Sara Halpern is a doctoral candidate in Modern Jewish and European history with a minor field in history of gender and the family.
Her dissertation, “Goodbye, Shanghai!: The Emigration of European Jewish Families, 1945-1951”, examines the transnational conversations among American, Canadian, and Australian Jewish organizations concerning the emigration of 15,000 Central European Jewish refugees from Shanghai between 1945 and 1951. It grapples with post-Holocaust and Nazism issues of Jewish ethnicity and “ex-enemy” citizenship within frameworks of United Nations’ aid policies and various immigration laws. By exploring the process, the dissertation sheds light on long-term consequences of failed international efforts to rescue German and Austrian Jewry from state-sponsored racial persecution including the Evian Conference of 1938. Simultaneously, and more relevant to the present, it showcases tensions among refugees, humanitarian organizations and the Western powers over repatriation when it becomes the last available option.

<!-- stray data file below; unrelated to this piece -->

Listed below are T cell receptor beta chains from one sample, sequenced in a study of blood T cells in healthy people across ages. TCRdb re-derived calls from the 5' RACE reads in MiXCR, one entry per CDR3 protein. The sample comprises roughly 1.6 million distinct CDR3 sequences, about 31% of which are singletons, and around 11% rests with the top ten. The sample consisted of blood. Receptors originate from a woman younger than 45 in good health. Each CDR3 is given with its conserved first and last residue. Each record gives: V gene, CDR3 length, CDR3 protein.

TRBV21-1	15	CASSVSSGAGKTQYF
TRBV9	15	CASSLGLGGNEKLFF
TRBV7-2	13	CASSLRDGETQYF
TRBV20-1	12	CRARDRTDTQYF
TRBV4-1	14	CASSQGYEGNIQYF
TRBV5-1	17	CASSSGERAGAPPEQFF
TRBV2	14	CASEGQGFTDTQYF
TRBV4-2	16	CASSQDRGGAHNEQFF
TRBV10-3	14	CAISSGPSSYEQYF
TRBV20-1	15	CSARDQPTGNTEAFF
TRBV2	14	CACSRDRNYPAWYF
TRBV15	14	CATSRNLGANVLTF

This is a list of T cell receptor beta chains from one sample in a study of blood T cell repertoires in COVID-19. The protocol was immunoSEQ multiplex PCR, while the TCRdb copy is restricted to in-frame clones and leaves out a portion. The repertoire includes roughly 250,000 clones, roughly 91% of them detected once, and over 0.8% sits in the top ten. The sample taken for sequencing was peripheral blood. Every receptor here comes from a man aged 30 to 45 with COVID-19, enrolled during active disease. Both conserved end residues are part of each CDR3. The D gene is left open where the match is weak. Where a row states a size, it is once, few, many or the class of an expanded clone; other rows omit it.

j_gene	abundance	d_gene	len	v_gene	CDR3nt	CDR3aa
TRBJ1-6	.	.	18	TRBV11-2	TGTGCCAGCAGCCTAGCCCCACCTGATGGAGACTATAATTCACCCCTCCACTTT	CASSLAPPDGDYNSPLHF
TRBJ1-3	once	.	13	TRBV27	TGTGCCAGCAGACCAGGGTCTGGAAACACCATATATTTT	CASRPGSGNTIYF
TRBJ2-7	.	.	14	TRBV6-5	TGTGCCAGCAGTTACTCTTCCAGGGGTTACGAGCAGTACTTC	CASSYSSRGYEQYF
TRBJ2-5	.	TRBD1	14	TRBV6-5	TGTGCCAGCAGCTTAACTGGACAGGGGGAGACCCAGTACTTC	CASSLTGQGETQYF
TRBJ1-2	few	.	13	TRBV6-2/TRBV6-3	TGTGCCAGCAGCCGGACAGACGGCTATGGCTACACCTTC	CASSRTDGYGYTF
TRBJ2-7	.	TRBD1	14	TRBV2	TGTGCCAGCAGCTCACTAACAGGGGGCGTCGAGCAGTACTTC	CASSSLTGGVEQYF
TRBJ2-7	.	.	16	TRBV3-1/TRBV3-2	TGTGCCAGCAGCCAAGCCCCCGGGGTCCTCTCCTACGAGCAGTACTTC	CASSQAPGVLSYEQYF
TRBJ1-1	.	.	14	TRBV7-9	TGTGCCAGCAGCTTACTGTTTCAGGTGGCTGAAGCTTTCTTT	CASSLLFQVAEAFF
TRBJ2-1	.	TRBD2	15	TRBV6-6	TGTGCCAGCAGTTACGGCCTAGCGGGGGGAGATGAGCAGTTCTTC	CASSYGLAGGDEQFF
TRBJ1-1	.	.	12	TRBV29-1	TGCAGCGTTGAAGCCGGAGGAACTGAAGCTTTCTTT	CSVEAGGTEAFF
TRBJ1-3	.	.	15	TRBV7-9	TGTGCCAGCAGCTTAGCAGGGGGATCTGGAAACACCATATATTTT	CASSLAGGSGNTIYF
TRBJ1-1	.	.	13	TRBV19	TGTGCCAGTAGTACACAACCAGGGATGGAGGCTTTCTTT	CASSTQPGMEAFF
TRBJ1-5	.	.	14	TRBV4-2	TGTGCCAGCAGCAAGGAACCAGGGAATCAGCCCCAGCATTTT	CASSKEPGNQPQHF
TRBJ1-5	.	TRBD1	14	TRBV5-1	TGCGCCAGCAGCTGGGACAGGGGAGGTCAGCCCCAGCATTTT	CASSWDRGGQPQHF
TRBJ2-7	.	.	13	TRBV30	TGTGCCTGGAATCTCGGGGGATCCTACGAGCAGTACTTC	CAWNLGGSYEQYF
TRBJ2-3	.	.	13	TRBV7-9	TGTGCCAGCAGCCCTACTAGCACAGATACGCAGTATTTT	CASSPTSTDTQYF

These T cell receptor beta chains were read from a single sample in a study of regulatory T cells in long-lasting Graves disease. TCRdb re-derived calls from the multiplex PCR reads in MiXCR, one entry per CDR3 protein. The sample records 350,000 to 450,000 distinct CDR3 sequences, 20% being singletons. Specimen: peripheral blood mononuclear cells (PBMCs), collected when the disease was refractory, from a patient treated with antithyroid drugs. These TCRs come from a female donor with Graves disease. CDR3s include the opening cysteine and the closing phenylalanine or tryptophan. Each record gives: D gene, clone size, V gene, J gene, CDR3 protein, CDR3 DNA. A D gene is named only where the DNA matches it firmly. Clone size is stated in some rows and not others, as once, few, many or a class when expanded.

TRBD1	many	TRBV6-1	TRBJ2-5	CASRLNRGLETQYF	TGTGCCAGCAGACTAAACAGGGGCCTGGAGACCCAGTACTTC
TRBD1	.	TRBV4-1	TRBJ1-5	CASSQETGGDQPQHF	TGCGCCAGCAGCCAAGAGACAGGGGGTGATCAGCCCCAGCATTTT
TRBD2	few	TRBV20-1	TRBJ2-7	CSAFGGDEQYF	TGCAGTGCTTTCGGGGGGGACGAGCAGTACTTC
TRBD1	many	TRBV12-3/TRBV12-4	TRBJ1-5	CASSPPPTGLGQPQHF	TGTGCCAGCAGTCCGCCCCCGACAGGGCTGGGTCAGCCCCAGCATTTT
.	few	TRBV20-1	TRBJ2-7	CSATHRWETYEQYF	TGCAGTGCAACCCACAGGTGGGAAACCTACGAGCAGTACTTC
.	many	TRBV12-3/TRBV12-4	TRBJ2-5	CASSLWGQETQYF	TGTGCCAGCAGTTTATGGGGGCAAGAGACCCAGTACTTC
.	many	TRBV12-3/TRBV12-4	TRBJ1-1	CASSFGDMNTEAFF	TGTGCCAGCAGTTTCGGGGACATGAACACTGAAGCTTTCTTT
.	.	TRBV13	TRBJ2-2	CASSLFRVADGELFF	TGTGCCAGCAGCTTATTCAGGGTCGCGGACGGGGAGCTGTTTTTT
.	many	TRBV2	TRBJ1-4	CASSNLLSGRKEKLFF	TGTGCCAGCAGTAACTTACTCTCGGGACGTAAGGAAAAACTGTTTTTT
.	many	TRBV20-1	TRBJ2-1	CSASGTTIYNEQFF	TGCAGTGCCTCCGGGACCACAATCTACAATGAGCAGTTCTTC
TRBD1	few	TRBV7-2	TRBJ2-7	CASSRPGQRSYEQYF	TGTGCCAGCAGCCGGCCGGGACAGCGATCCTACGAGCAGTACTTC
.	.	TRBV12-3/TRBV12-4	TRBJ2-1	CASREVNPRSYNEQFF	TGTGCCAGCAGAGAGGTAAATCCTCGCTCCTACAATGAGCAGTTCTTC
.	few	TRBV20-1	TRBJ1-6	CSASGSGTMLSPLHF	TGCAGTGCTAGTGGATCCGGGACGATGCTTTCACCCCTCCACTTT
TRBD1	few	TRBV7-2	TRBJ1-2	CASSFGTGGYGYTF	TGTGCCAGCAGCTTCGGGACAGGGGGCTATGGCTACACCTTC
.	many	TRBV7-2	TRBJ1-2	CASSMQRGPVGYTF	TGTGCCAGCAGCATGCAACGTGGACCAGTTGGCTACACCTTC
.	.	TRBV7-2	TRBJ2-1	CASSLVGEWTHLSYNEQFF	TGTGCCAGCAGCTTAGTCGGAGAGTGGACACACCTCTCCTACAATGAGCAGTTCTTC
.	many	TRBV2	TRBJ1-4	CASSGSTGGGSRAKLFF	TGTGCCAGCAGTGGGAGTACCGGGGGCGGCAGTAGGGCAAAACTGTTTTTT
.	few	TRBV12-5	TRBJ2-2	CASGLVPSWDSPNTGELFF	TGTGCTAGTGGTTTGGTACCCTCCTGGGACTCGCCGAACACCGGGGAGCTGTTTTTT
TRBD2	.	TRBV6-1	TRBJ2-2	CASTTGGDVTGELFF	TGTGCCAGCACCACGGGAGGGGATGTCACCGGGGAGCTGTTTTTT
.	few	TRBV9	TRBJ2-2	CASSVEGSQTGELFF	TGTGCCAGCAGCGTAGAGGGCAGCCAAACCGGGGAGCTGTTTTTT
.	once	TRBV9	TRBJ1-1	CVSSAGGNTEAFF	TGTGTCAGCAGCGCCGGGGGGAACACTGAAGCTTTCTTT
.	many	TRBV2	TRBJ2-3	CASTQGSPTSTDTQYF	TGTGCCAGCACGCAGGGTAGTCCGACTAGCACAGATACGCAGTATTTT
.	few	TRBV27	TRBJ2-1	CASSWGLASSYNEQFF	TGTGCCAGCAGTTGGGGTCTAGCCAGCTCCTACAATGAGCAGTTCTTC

Her research has been funded by numerous agencies such as Social Sciences Research Council, Studienstiftung des Deutschen Volkes, Leo Baeck Institute, Hadassah-Brandeis Institute, the Holocaust Educational Foundation of Northwestern University, DAAD, and the Mershon Center for International Security Studies among others.
Halpern is particularly interested in identity politics in the context of forced migrations, humanitarianism, and the family. While focusing on 20th century German and Jewish history, she looks at other times and places for comparative perspectives especially the current refugee crisis in Europe.
Outside of her work, she enjoys running long-distance, visiting museums (especially natural history and planetariums!) and parks, and traveling the world.